Developers behind the Helium network – a grid of medium-range wireless hotspots pitched as an alternative to hard-wired internet service – are proposing to migrate away from the project's own blockchain onto Solana, in pursuit of faster transaction speeds, higher uptimes and more interoperability with other blockchains as key reasons.
The Helium Foundation wrote in a Medium post this week that the new proposal from the Helium core developer team would improve the operational efficiency "significantly."
The proposal to move toward Solana and away from Helium's own blockchain, officially known as HIP 70, "addresses network speed, reliability and scalability," the foundation said.
According to the post, members had spent "countless hours keeping up unprecedented growth" and that reliable "proof-of-coverage activity" and "reliable data transfer activity" have "proven to be a challenge for users." The Helium Foundation said it "fully supports" the proposal, and that it had been under discussions with Nova Labs – the company behind the project – for months.
Nova Labs announced $200 million of fresh funding in March.
A Discord call is planned for 4 p.m. ET (8pm UTC) Thursday for Helium community members to discuss the proposed migration to Solana. According to the Medium post, voting opens on Sept. 12 and concludes Sept. 18.
The developers propose shifting all Helium-based tokens, governance, and economics around the network’s native HNT, DC, IOT and MOBILE tokens onto Solana. The move would help scale the Helium network, developers said, which has grown to over 1 million “hotspots” in recent months. Helium would also be utilized with ongoing Solana projects, such as the Solana Saga smartphone, developers said.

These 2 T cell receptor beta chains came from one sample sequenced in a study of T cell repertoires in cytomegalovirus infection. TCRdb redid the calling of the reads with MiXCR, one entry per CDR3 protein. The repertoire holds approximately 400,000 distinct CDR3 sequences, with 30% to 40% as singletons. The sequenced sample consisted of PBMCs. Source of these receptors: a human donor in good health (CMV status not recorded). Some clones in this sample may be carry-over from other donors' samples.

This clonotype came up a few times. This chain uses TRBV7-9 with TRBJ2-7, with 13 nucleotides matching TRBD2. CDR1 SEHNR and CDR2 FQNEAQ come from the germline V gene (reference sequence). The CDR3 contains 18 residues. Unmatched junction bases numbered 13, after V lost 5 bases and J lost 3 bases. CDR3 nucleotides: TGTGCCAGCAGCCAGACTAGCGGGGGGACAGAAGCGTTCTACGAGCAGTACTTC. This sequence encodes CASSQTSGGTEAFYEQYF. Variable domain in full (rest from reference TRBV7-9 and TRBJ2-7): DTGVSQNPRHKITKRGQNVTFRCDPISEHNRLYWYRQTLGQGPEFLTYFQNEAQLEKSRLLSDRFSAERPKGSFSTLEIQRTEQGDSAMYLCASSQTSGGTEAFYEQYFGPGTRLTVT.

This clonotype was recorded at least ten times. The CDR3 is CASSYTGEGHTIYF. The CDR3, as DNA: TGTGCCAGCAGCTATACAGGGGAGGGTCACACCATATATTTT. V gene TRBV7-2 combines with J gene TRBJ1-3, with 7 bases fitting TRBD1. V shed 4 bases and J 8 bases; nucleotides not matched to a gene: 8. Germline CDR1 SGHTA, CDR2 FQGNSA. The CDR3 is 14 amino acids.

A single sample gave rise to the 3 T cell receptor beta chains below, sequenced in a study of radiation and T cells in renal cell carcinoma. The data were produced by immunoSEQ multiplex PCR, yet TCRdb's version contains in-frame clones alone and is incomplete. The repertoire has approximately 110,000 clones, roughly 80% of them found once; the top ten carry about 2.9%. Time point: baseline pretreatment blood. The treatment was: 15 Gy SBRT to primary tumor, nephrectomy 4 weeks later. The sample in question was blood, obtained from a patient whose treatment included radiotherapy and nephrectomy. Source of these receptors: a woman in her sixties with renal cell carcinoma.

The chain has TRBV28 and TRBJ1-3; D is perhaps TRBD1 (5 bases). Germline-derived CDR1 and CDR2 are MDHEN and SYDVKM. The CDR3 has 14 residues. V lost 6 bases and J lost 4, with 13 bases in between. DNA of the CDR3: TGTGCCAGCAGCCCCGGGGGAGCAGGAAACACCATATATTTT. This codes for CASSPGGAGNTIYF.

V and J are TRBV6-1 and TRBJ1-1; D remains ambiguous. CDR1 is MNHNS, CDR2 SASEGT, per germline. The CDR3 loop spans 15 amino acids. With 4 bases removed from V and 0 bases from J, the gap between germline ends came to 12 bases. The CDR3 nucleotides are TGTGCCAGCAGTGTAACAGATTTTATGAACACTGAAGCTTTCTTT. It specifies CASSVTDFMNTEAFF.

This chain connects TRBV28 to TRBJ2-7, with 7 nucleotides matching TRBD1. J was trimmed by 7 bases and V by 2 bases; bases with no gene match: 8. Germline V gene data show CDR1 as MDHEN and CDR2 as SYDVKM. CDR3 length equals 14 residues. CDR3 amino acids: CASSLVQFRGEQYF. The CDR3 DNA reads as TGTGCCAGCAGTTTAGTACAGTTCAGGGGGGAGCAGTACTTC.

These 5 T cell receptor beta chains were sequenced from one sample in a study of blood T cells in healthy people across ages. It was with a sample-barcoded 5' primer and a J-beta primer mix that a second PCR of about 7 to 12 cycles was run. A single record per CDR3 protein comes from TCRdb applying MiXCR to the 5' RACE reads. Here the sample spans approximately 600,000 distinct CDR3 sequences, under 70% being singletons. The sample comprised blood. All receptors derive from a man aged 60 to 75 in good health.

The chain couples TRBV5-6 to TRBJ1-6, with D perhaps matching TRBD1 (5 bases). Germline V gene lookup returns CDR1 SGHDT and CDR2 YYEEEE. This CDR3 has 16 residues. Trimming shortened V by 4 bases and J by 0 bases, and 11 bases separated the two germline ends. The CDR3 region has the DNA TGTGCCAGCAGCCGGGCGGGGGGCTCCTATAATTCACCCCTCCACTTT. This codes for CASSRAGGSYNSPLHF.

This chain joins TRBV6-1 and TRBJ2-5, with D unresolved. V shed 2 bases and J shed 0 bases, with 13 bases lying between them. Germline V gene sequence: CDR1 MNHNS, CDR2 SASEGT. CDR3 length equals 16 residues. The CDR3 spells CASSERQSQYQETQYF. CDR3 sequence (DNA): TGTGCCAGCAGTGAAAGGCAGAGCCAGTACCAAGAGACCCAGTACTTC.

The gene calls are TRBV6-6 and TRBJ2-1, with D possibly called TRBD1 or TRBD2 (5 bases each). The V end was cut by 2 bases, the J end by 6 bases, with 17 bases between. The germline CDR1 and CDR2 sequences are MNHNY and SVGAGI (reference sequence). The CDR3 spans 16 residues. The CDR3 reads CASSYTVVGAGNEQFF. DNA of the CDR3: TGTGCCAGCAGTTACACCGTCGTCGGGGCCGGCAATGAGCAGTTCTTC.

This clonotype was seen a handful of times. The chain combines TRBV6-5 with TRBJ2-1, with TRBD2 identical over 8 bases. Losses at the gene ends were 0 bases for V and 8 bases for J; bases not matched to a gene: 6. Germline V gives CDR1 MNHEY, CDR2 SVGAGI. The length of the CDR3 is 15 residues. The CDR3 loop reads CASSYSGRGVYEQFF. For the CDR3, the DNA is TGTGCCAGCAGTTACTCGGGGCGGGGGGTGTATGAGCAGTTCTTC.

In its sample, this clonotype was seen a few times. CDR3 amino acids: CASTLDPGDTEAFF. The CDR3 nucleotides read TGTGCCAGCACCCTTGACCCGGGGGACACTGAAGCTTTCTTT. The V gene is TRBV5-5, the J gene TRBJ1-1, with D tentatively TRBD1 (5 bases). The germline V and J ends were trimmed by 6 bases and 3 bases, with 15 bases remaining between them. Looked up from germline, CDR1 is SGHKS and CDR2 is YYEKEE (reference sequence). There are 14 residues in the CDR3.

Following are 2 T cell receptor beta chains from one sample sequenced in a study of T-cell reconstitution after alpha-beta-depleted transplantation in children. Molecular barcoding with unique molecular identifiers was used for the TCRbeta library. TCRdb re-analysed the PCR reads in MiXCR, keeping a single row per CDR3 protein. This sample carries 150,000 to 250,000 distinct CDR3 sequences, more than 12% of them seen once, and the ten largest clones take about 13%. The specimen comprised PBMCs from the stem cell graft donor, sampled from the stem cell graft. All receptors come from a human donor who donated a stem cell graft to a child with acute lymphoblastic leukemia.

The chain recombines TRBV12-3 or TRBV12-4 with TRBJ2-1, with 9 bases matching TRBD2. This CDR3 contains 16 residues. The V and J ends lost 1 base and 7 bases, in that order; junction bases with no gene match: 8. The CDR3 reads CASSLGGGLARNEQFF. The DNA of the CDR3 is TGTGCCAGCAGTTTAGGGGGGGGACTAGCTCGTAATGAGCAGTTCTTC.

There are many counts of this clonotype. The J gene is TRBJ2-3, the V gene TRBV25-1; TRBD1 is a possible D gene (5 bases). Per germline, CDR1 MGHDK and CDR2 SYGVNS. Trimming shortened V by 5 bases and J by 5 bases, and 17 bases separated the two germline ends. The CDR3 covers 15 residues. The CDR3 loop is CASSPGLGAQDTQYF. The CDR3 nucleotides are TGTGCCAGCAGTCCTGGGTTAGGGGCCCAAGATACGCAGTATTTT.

A key part of Helium's consensus mechanism was said to be unable to handle network demands, which prompted developers to shift away from the Helium blockchain.
The Helium blockchain uses a novel work algorithm called “Proof of Coverage” (PoC) to verify that hotspots are located where they claimed. Put another way, PoC tries to verify, on an ongoing basis, that hotspots are honestly representing their location and the wireless network coverage they are creating from that location.
Hotspots enable anyone to own and operate a wireless network for low-power Internet of Things (IoT) devices while providing coverage for devices using Helium LongFi in return for HNT rewards.
PoC is an intensive and complex program, however, and has “proven to be a challenge for users” in recent months, as per developers. The increased load on the Helium network has caused issues with the transfer of data packets between users.
Developers have proposed to scrap the PoC mechanism entirely as part of the shift to Solana – a move that shows the currently used consensus mechanisms on the Helium blockchain were not able to handle network applications in their current form.
Scrapping the use of PoC would help make the Helium network “become much simpler,” developers said.
“Solana is a layer 1 blockchain that focuses on the importance of scalability and speed,” developers said, adding the network does not compromise on security or scalability. Solana has faced uptime issues in the past, however.
The proposal comes months after Helium raised $200 million in a Series D funding round at a $1.2 billion valuation in February in a round led by Tiger Global and FTX Ventures, who joined existing investors Multicoin Capital and a16z. All these firms have previously invested hundreds of millions of dollars in the Solana ecosystem.
UPDATE (15:20 UTC): Adds details from Helium Foundation proposal.
Cameron Thompson contributed to this report.
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